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Physiol Behav. 1999 Mar;66(1):33-40.

Comparison of the parental behavior of pair-bonded female and male prairie voles (Microtus ochrogaster).

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Center for Neuroendocrine Studies, University of Massachusetts, Amherst 01003, USA.


The behavior of primiparous lactating prairie voles (Microtus ochrogaster) and their mates individually interacting with pups was continuously assessed for 45 min after a 2-h parent-litter separation on days 3-4 and 10-11 postpartum. Both sexes were highly parental after reunion with the young, and their general pattern of behavior consisted of bouts of quiescence interspersed with bursts of heightened activity. Lactating females spent more time than males in contact with pups, and more time being quiescent, most often in the kyphotic (upright crouched) nursing posture. Even in the absence of nipples upon which the pups could suckle, males also displayed kyphosis, although for shorter durations than females. Males spent more time, however, huddled over the litter in a hunched position than their mates. In accordance with their decreased quiescence, male voles licked and carried pups more and were more exploratory than females. Compared with the first week postpartum, bouts of kyphosis were shorter during the second week postpartum for both sexes, while laying prone on the pups increased. Males spent less time licking and more time carrying older pups than younger ones, and were more exploratory during the second week postpartum. Sex differences in the parental behavior of prairie voles may reflect differences in the somatosensory stimulation that females and males receive from pups. Furthermore, the display of kyphosis by male voles indicates that the sensorimotor organization of this posture in voles differs from that of lactating rats, which require suckling stimulation for its regulation.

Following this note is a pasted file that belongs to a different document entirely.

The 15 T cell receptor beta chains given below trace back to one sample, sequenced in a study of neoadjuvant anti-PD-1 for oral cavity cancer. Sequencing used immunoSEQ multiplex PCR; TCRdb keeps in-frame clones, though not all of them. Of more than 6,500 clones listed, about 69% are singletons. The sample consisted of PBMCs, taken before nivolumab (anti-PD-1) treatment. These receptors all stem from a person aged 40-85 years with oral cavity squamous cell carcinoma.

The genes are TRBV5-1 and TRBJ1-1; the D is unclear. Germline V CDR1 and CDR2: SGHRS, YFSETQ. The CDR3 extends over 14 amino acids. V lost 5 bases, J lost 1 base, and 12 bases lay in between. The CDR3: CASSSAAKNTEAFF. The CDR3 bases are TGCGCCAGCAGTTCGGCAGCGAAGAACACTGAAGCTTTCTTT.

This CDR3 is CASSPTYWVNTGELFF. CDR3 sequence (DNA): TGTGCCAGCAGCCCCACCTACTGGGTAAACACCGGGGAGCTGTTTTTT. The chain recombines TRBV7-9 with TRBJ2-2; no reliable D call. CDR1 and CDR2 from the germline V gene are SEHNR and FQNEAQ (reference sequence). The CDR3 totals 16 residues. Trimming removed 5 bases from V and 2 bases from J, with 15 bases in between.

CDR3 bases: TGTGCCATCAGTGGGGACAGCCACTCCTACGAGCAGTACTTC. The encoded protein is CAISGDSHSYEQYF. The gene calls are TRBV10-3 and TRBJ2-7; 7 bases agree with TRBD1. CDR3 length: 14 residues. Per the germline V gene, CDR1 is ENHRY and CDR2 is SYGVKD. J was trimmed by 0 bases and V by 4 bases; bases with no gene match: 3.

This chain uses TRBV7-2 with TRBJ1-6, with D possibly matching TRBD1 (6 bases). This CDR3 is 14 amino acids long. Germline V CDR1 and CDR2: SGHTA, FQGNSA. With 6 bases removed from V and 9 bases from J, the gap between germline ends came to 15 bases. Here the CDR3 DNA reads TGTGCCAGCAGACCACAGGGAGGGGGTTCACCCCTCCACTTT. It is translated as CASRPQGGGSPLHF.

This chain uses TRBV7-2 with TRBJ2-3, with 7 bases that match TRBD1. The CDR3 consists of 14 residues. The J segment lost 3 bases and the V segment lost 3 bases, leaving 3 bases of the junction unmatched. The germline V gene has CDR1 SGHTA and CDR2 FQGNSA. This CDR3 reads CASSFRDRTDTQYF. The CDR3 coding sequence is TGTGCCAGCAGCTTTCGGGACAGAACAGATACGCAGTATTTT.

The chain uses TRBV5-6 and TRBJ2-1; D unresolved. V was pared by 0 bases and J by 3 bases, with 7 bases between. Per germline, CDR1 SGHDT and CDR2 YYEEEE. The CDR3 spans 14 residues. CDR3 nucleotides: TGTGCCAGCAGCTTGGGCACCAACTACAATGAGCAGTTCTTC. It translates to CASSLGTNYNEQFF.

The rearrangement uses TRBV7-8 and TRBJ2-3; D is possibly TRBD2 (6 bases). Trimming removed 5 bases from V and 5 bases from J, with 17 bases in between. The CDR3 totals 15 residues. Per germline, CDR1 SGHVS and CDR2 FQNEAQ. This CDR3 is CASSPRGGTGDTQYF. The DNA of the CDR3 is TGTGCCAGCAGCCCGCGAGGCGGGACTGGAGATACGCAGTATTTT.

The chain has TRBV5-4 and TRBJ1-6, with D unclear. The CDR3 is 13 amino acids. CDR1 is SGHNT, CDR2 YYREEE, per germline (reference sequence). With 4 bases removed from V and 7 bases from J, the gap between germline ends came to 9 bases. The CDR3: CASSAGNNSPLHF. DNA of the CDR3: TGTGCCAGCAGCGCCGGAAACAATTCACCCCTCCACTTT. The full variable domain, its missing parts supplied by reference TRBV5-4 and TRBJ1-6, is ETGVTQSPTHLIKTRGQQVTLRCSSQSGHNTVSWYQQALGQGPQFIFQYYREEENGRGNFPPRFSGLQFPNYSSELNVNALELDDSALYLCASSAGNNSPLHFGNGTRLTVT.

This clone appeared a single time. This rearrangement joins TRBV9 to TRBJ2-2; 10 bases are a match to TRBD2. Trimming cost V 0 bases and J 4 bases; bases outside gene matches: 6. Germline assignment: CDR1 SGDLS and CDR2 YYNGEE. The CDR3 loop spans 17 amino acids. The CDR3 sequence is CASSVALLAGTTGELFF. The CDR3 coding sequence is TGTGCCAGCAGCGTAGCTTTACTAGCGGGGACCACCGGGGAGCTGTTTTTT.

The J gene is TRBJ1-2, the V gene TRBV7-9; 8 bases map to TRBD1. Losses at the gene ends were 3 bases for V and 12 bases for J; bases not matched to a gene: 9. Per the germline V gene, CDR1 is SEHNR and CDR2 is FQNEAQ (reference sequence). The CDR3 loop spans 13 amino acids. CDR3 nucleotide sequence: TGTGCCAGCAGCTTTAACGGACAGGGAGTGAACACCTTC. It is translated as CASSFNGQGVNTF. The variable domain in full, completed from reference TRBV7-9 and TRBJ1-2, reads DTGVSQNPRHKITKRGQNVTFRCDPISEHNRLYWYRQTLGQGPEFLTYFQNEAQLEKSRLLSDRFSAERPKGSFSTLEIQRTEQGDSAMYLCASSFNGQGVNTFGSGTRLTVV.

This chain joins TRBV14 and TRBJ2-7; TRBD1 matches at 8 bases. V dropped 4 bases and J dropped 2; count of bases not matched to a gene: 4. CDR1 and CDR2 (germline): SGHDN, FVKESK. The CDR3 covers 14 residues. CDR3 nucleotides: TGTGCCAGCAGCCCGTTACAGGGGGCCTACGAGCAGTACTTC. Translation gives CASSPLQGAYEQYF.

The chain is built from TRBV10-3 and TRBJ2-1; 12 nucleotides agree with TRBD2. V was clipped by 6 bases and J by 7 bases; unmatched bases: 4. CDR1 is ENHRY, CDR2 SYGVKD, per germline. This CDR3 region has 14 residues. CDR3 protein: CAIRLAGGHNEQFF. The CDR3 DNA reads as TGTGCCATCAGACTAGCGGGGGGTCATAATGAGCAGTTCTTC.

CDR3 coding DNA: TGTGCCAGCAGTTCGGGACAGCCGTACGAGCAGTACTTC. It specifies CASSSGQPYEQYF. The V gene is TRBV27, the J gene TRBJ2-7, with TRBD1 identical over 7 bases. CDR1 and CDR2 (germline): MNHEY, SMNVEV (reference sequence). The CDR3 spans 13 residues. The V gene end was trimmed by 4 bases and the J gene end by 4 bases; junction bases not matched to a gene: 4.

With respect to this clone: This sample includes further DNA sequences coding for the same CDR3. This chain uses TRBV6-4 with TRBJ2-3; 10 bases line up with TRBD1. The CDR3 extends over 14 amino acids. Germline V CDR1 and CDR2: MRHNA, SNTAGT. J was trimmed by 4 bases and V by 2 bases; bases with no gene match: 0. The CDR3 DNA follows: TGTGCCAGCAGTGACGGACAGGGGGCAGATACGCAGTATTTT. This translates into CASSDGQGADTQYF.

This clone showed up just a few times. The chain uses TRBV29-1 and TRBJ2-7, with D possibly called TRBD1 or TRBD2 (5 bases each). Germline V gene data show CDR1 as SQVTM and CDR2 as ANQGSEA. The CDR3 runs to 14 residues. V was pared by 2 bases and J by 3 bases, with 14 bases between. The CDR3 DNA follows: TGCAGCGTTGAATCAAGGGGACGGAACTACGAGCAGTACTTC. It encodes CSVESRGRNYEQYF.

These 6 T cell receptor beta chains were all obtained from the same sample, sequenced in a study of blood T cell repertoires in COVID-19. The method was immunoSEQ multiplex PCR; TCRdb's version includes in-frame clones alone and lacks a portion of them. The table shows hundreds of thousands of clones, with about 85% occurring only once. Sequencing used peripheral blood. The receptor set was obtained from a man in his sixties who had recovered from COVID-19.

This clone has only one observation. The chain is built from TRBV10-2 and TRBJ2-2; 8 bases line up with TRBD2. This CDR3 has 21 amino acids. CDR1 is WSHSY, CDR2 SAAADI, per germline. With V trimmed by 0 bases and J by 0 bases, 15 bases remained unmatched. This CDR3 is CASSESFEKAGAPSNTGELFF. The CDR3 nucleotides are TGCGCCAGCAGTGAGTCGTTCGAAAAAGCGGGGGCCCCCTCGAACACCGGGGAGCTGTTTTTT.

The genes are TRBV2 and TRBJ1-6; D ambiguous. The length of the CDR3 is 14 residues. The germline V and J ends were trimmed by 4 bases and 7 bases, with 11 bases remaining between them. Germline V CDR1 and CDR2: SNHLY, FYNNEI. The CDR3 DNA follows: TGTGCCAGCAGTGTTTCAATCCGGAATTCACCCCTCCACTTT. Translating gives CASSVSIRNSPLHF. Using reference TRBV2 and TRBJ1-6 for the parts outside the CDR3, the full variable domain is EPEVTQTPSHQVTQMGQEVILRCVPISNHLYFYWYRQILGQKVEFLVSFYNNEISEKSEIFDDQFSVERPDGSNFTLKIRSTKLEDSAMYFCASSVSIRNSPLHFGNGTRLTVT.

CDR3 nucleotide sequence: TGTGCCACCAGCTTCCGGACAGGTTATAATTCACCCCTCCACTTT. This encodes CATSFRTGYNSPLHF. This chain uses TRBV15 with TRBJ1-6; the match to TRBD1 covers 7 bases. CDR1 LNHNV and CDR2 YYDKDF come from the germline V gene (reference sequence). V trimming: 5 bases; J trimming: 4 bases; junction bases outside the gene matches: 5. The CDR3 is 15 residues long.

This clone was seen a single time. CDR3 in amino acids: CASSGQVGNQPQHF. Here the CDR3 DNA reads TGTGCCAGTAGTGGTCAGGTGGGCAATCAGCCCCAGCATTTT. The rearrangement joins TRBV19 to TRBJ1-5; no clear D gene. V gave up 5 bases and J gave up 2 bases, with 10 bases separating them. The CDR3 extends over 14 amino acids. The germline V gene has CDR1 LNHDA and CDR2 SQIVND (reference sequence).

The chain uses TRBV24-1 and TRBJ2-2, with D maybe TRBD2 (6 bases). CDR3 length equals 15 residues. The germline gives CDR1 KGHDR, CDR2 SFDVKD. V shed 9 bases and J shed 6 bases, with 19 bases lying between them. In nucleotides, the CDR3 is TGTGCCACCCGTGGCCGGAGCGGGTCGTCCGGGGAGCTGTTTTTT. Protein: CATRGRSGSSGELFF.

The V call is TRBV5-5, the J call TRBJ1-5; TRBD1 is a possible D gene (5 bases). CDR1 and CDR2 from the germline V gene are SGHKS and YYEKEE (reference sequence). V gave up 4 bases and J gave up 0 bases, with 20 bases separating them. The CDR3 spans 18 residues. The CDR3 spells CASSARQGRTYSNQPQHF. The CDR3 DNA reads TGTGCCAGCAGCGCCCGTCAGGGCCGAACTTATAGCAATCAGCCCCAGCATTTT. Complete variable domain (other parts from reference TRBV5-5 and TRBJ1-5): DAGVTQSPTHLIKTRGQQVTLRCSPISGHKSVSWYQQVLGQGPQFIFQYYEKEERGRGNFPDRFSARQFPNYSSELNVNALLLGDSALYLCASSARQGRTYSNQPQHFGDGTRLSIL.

[Indexed for MEDLINE]

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